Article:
Similarly, film producers may not have the kind of collateral, in real estate terms that lenders are asking for. The result of this approach has been broken deals and, with the more successful deals, a turn of loan default events, especially for Independents.


Even the Majors who presumably have stronger balance sheet may struggle with traditional corporate finance approach – In 2016, An AMCON appointed receiver, took over the control of one of the more integrated film companies in Nigeria for failure to repay its debt –


Whilst one understands the legitimate need for lenders to mitigate credit risk, it appears that a financing approach that demonstrates a more intimate understanding the intricacies of the movie industry and implements contractual models around managing and transferring risk efficiently, is a more sustainable approach for Nollywood. Without a doubt, debt finance for the film industry will have to be more than the clinical financing approach that currently exists.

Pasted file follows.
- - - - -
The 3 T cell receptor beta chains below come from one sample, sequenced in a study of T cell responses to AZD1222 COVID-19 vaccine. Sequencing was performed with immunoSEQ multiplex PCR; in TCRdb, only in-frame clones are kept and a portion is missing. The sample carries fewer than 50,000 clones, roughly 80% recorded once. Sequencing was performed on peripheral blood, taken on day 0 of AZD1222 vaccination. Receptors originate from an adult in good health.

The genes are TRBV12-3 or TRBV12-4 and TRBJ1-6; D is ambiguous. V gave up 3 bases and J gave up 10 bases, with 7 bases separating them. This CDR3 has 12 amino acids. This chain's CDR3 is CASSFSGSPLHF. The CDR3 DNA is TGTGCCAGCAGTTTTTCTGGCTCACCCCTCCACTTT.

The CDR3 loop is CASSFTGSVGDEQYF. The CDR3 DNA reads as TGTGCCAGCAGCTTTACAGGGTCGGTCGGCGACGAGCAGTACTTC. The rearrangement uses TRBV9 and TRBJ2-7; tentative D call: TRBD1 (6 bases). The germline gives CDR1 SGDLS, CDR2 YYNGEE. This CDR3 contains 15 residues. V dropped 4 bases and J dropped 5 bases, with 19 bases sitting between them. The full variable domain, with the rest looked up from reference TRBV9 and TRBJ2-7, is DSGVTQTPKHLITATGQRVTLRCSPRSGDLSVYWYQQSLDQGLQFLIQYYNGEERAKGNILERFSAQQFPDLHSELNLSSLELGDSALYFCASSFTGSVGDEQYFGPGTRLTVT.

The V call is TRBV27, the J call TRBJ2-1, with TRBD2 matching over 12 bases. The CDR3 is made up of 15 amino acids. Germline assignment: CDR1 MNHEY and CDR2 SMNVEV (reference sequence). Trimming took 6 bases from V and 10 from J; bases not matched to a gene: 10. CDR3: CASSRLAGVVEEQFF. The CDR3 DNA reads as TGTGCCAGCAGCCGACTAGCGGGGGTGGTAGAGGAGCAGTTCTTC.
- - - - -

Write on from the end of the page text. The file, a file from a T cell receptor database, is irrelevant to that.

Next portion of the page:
It helps, in part, to view film financing from Project finance perspective. Viewed from this angle, a number of structuring considerations become necessary. A few of those are discussed below


  • The first is that, project risks should be allocated to the contractual party that is best positioned and able to to assume, control or insure against such risk. For instance, it does appear that, relative to a lender and sometimes a producer, a film distributor will most likely have the better judgement and resources to assume quality and performance risk, – two of the most important risks within a film financing risk matrix – The evidence suggests that film financing projects that follow this pattern may record less default event. This basic principle underlies the traditional debt financing approach for film projects which would usually make provision for lenders to exit upon completion of film production and for exhibition revenues to go to pay for expenses incurred by exhibitors and distributors whilst residuals are distributed back to production companies and other equity/sweat investors. It is useful to note that the principle can be applied within a variety of debt financing structures.